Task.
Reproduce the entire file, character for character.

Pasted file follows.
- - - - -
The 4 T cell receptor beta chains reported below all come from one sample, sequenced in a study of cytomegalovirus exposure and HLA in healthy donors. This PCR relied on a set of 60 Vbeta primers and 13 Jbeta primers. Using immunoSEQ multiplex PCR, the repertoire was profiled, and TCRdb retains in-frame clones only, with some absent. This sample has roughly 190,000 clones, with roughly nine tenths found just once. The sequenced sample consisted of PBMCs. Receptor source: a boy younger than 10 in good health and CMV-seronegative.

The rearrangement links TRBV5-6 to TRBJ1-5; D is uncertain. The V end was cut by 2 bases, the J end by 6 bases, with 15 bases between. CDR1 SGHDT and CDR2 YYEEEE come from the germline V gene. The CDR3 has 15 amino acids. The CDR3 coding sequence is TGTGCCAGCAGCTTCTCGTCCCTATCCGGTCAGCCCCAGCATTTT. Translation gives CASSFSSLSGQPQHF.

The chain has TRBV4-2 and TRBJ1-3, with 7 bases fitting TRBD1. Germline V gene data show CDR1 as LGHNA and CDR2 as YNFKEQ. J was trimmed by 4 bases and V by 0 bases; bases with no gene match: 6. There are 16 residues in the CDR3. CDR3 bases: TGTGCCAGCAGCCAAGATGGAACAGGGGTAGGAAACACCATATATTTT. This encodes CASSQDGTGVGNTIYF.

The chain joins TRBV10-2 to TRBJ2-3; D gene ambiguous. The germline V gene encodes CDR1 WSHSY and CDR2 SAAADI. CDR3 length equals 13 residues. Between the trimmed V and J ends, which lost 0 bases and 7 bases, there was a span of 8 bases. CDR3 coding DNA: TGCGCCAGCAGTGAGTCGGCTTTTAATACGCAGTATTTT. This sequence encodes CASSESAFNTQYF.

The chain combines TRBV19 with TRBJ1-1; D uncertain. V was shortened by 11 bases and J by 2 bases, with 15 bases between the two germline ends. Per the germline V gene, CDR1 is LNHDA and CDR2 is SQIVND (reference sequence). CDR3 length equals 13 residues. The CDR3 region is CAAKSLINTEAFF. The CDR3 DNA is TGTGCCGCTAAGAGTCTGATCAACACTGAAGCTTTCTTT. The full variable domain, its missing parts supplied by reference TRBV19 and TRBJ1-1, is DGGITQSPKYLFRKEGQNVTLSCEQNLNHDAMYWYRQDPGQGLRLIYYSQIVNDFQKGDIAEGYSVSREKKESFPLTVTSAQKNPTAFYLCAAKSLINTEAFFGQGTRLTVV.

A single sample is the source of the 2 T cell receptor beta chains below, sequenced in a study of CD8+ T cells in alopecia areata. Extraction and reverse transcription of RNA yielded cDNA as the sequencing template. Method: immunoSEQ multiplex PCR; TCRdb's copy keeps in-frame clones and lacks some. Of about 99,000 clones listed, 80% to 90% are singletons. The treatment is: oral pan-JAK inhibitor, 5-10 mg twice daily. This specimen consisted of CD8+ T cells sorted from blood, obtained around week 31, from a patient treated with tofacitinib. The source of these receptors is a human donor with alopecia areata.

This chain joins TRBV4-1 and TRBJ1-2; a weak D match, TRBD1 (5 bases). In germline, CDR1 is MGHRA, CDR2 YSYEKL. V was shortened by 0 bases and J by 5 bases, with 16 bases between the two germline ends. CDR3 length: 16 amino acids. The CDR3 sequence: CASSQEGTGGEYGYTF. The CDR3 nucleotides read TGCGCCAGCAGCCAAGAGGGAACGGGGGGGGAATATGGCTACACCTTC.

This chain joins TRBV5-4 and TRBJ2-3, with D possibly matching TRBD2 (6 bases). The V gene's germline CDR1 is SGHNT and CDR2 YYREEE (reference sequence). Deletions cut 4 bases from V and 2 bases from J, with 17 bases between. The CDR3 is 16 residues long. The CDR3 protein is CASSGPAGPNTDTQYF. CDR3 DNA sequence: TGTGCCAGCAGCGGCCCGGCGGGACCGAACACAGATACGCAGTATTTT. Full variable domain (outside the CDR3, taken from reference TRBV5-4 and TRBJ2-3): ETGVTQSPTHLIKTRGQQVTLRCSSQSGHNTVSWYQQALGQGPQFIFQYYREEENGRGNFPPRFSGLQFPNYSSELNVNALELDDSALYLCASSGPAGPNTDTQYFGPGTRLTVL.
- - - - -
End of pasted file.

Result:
The 4 T cell receptor beta chains reported below all come from one sample, sequenced in a study of cytomegalovirus exposure and HLA in healthy donors. This PCR relied on a set of 60 Vbeta primers and 13 Jbeta primers. Using immunoSEQ multiplex PCR, the repertoire was profiled, and TCRdb retains in-frame clones only, with some absent. This sample has roughly 190,000 clones, with roughly nine tenths found just once. The sequenced sample consisted of PBMCs. Receptor source: a boy younger than 10 in good health and CMV-seronegative.

The rearrangement links TRBV5-6 to TRBJ1-5; D is uncertain. The V end was cut by 2 bases, the J end by 6 bases, with 15 bases between. CDR1 SGHDT and CDR2 YYEEEE come from the germline V gene. The CDR3 has 15 amino acids. The CDR3 coding sequence is TGTGCCAGCAGCTTCTCGTCCCTATCCGGTCAGCCCCAGCATTTT. Translation gives CASSFSSLSGQPQHF.

The chain has TRBV4-2 and TRBJ1-3, with 7 bases fitting TRBD1. Germline V gene data show CDR1 as LGHNA and CDR2 as YNFKEQ. J was trimmed by 4 bases and V by 0 bases; bases with no gene match: 6. There are 16 residues in the CDR3. CDR3 bases: TGTGCCAGCAGCCAAGATGGAACAGGGGTAGGAAACACCATATATTTT. This encodes CASSQDGTGVGNTIYF.

The chain joins TRBV10-2 to TRBJ2-3; D gene ambiguous. The germline V gene encodes CDR1 WSHSY and CDR2 SAAADI. CDR3 length equals 13 residues. Between the trimmed V and J ends, which lost 0 bases and 7 bases, there was a span of 8 bases. CDR3 coding DNA: TGCGCCAGCAGTGAGTCGGCTTTTAATACGCAGTATTTT. This sequence encodes CASSESAFNTQYF.

The chain combines TRBV19 with TRBJ1-1; D uncertain. V was shortened by 11 bases and J by 2 bases, with 15 bases between the two germline ends. Per the germline V gene, CDR1 is LNHDA and CDR2 is SQIVND (reference sequence). CDR3 length equals 13 residues. The CDR3 region is CAAKSLINTEAFF. The CDR3 DNA is TGTGCCGCTAAGAGTCTGATCAACACTGAAGCTTTCTTT. The full variable domain, its missing parts supplied by reference TRBV19 and TRBJ1-1, is DGGITQSPKYLFRKEGQNVTLSCEQNLNHDAMYWYRQDPGQGLRLIYYSQIVNDFQKGDIAEGYSVSREKKESFPLTVTSAQKNPTAFYLCAAKSLINTEAFFGQGTRLTVV.

A single sample is the source of the 2 T cell receptor beta chains below, sequenced in a study of CD8+ T cells in alopecia areata. Extraction and reverse transcription of RNA yielded cDNA as the sequencing template. Method: immunoSEQ multiplex PCR; TCRdb's copy keeps in-frame clones and lacks some. Of about 99,000 clones listed, 80% to 90% are singletons. The treatment is: oral pan-JAK inhibitor, 5-10 mg twice daily. This specimen consisted of CD8+ T cells sorted from blood, obtained around week 31, from a patient treated with tofacitinib. The source of these receptors is a human donor with alopecia areata.

This chain joins TRBV4-1 and TRBJ1-2; a weak D match, TRBD1 (5 bases). In germline, CDR1 is MGHRA, CDR2 YSYEKL. V was shortened by 0 bases and J by 5 bases, with 16 bases between the two germline ends. CDR3 length: 16 amino acids. The CDR3 sequence: CASSQEGTGGEYGYTF. The CDR3 nucleotides read TGCGCCAGCAGCCAAGAGGGAACGGGGGGGGAATATGGCTACACCTTC.

This chain joins TRBV5-4 and TRBJ2-3, with D possibly matching TRBD2 (6 bases). The V gene's germline CDR1 is SGHNT and CDR2 YYREEE (reference sequence). Deletions cut 4 bases from V and 2 bases from J, with 17 bases between. The CDR3 is 16 residues long. The CDR3 protein is CASSGPAGPNTDTQYF. CDR3 DNA sequence: TGTGCCAGCAGCGGCCCGGCGGGACCGAACACAGATACGCAGTATTTT. Full variable domain (outside the CDR3, taken from reference TRBV5-4 and TRBJ2-3): ETGVTQSPTHLIKTRGQQVTLRCSSQSGHNTVSWYQQALGQGPQFIFQYYREEENGRGNFPPRFSGLQFPNYSSELNVNALELDDSALYLCASSGPAGPNTDTQYFGPGTRLTVL.